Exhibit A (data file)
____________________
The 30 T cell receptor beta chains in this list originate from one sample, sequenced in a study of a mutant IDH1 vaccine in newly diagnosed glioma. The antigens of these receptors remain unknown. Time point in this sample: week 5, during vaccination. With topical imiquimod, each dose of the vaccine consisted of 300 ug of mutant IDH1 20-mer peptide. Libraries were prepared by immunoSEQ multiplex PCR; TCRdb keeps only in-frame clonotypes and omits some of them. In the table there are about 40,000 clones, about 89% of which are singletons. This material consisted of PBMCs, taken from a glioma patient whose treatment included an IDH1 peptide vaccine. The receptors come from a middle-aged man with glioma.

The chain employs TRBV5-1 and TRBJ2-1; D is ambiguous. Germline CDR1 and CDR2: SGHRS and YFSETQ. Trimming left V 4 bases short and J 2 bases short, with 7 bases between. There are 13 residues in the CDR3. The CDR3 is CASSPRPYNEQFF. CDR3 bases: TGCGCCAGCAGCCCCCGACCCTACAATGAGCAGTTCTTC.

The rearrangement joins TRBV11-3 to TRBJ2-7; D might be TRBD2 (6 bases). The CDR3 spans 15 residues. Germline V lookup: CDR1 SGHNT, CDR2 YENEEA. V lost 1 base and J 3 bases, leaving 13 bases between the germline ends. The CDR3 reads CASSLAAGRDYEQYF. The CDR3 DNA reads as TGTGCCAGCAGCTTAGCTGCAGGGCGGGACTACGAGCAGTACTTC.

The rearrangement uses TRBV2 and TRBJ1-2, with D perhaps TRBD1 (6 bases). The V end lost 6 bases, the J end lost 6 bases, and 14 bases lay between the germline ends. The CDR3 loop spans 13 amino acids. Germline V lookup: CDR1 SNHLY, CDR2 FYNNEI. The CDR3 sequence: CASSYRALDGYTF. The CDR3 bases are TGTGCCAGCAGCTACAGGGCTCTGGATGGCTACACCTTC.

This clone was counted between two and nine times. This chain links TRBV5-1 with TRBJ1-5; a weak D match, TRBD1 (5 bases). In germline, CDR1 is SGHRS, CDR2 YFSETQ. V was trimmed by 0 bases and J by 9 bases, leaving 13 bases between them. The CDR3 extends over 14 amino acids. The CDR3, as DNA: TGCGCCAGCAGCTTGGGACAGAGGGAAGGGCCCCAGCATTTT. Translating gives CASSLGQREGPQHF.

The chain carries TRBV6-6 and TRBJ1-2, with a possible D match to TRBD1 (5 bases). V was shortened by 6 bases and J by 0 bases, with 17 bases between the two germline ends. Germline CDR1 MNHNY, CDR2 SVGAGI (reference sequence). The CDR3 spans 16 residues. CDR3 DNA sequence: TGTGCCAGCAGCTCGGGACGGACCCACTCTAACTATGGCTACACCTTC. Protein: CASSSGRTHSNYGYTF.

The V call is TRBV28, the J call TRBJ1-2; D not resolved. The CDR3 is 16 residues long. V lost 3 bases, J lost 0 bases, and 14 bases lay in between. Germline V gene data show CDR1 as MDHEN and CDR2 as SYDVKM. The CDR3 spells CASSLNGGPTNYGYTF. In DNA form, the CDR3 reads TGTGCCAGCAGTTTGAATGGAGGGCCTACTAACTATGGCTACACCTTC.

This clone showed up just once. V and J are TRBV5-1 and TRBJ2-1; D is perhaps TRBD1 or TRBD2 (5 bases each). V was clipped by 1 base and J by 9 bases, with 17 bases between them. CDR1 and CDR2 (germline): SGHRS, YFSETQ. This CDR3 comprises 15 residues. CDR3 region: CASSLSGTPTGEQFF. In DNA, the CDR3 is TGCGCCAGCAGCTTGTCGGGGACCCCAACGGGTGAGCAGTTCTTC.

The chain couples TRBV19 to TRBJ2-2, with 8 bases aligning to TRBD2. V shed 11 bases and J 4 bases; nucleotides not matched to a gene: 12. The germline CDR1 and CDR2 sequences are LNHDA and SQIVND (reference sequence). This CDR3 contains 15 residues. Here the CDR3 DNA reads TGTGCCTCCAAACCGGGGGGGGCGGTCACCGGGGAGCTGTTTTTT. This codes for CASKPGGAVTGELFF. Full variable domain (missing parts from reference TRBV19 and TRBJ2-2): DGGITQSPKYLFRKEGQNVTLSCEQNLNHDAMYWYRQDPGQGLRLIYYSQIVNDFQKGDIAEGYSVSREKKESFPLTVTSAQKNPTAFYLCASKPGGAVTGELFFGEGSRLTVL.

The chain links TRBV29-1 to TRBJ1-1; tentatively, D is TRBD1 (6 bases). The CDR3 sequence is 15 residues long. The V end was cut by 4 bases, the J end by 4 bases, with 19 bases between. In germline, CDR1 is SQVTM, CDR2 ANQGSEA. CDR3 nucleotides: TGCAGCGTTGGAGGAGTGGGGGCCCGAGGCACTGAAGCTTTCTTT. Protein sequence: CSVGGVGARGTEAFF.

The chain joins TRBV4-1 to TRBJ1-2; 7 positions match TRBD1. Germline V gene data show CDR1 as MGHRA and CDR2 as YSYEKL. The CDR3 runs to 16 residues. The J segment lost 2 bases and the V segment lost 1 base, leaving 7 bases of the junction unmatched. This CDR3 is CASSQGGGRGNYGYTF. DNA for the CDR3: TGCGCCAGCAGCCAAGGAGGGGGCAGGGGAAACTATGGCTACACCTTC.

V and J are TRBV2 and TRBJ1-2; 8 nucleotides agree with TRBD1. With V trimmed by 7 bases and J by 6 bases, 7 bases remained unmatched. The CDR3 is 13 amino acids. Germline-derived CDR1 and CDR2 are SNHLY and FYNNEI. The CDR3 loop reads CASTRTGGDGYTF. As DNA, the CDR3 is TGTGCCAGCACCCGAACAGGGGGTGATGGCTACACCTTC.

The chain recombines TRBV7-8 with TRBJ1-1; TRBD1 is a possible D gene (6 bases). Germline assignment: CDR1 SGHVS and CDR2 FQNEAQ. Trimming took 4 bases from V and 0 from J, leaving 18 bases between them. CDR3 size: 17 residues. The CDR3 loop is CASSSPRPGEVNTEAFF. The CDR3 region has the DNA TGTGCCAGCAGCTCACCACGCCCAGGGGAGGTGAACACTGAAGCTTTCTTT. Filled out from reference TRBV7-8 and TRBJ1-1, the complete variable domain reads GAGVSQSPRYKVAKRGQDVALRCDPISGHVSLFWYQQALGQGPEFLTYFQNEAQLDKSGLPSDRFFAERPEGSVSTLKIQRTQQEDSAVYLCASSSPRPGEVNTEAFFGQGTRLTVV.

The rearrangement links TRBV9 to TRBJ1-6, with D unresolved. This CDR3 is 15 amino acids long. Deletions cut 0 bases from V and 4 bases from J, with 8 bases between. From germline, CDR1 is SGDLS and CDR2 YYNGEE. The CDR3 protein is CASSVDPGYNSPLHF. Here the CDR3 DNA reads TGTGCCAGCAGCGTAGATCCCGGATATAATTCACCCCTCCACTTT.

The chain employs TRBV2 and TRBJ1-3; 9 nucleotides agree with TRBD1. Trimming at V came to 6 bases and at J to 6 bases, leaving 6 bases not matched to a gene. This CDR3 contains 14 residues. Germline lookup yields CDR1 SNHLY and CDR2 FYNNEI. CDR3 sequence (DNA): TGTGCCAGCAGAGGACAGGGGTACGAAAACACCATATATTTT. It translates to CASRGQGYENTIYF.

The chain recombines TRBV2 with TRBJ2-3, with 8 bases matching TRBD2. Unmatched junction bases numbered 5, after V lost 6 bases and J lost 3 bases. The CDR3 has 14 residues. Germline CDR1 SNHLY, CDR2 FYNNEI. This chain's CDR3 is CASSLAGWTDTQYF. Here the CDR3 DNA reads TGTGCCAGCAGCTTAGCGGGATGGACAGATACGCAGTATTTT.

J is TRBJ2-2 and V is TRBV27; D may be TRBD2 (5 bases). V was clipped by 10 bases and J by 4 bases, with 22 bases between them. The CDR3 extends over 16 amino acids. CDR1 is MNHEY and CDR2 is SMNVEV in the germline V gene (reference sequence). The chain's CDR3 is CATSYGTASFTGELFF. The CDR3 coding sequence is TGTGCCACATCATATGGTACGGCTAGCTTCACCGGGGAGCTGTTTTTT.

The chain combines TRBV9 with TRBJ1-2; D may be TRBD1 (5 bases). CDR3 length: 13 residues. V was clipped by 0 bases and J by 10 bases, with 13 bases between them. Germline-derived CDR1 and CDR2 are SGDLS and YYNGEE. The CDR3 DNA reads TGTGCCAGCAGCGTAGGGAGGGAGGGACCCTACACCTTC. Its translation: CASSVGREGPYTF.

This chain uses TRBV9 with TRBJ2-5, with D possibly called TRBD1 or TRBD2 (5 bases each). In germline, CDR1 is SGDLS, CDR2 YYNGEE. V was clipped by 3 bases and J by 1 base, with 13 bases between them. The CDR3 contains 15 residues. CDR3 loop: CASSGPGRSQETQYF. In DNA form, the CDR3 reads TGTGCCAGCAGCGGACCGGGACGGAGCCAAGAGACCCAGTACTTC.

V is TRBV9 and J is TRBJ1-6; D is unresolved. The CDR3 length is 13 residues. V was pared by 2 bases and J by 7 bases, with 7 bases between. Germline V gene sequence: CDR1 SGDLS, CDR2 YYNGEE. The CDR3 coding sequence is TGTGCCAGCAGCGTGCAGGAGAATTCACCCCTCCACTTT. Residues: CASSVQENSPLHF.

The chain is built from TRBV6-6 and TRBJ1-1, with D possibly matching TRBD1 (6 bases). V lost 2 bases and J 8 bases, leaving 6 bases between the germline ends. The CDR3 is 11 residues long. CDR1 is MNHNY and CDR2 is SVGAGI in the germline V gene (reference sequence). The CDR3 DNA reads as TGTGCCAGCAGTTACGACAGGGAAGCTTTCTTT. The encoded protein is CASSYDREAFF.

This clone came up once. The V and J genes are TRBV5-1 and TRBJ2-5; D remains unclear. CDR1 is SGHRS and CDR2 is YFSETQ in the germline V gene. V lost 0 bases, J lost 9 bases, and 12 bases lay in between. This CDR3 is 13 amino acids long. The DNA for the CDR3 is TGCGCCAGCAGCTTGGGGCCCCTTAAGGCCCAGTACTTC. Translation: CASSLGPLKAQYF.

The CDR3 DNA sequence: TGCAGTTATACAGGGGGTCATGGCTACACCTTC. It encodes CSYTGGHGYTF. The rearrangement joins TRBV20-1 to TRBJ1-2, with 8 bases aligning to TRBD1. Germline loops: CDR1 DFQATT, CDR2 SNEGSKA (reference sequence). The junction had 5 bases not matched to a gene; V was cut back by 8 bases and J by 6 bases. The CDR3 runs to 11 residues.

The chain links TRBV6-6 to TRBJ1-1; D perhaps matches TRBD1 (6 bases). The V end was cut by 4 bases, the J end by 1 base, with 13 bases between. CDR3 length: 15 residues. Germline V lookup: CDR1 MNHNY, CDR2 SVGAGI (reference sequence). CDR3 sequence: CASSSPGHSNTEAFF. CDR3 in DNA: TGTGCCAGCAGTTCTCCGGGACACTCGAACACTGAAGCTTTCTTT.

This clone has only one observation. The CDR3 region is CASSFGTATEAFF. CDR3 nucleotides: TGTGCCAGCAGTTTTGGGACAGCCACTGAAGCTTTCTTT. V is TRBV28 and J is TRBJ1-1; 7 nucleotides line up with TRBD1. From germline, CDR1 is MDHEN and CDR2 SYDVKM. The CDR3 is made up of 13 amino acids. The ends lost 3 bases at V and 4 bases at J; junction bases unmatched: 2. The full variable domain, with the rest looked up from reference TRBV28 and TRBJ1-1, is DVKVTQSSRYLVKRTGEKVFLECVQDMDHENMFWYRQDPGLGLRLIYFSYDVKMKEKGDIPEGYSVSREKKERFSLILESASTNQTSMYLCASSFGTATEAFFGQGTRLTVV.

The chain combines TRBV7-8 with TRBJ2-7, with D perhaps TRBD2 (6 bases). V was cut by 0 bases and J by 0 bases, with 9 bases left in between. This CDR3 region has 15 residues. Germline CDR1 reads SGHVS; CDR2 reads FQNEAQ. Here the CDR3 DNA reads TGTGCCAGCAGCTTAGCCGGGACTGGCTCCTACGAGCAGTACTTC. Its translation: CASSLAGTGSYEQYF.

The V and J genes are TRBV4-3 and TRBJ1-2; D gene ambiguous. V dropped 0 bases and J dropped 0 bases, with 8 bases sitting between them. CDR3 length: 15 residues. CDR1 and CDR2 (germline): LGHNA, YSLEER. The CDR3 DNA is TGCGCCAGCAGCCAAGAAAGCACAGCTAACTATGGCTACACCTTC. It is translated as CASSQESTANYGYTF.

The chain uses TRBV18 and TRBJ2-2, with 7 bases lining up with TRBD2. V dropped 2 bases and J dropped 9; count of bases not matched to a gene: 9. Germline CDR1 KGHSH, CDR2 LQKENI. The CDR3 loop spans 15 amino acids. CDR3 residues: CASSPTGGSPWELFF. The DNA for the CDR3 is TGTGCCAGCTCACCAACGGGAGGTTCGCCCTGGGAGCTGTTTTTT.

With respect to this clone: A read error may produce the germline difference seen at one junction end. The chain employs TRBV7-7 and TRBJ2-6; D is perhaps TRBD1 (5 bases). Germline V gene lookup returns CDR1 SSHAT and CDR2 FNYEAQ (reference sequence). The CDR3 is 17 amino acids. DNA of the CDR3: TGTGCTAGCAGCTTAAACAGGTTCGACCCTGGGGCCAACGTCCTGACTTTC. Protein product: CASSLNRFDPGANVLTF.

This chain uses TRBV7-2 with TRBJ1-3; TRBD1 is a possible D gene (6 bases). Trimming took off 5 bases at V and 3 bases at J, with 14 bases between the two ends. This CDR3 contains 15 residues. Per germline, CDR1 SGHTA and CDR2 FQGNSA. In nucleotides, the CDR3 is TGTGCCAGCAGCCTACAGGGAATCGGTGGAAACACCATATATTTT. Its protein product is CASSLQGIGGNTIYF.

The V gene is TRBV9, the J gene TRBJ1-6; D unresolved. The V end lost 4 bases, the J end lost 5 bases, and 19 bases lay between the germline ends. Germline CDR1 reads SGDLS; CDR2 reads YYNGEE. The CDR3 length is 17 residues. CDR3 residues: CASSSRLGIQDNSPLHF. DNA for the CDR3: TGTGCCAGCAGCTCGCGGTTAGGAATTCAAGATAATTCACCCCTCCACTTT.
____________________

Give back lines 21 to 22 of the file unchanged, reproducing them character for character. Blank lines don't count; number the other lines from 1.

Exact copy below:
The chain is built from TRBV6-6 and TRBJ1-1, with D possibly matching TRBD1 (6 bases). V lost 2 bases and J 8 bases, leaving 6 bases between the germline ends. The CDR3 is 11 residues long. CDR1 is MNHNY and CDR2 is SVGAGI in the germline V gene (reference sequence). The CDR3 DNA reads as TGTGCCAGCAGTTACGACAGGGAAGCTTTCTTT. The encoded protein is CASSYDREAFF.

This clone came up once. The V and J genes are TRBV5-1 and TRBJ2-5; D remains unclear. CDR1 is SGHRS and CDR2 is YFSETQ in the germline V gene. V lost 0 bases, J lost 9 bases, and 12 bases lay in between. This CDR3 is 13 amino acids long. The DNA for the CDR3 is TGCGCCAGCAGCTTGGGGCCCCTTAAGGCCCAGTACTTC. Translation: CASSLGPLKAQYF.